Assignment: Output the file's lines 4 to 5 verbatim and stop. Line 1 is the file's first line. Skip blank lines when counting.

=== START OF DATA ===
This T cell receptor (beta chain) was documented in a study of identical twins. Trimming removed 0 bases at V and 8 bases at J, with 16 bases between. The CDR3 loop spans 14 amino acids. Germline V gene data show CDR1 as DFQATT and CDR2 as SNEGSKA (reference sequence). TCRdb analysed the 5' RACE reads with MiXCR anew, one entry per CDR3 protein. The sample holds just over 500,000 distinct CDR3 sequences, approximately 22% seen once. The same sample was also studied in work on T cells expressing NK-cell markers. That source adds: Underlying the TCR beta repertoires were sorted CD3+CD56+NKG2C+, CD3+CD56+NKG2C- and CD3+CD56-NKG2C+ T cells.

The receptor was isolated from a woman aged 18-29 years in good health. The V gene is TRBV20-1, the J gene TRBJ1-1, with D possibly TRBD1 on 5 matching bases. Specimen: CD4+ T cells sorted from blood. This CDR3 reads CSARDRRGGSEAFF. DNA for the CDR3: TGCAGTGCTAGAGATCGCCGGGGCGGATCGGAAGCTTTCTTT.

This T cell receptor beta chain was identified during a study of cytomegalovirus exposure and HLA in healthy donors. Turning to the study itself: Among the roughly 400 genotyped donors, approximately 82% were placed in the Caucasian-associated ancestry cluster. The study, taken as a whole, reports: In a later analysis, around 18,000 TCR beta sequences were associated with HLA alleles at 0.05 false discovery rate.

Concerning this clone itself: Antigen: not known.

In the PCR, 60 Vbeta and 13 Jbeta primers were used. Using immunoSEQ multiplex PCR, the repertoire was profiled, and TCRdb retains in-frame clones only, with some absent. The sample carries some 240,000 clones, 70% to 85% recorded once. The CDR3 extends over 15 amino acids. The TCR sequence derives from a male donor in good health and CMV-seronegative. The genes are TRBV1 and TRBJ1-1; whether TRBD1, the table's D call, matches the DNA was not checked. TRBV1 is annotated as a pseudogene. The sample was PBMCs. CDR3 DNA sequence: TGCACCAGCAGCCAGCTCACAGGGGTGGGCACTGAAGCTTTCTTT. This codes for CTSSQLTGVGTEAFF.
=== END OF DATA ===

Concerning this clone itself: Antigen: not known.

In the PCR, 60 Vbeta and 13 Jbeta primers were used. Using immunoSEQ multiplex PCR, the repertoire was profiled, and TCRdb retains in-frame clones only, with some absent. The sample carries some 240,000 clones, 70% to 85% recorded once. The CDR3 extends over 15 amino acids. The TCR sequence derives from a male donor in good health and CMV-seronegative. The genes are TRBV1 and TRBJ1-1; whether TRBD1, the table's D call, matches the DNA was not checked. TRBV1 is annotated as a pseudogene. The sample was PBMCs. CDR3 DNA sequence: TGCACCAGCAGCCAGCTCACAGGGGTGGGCACTGAAGCTTTCTTT. This codes for CTSSQLTGVGTEAFF.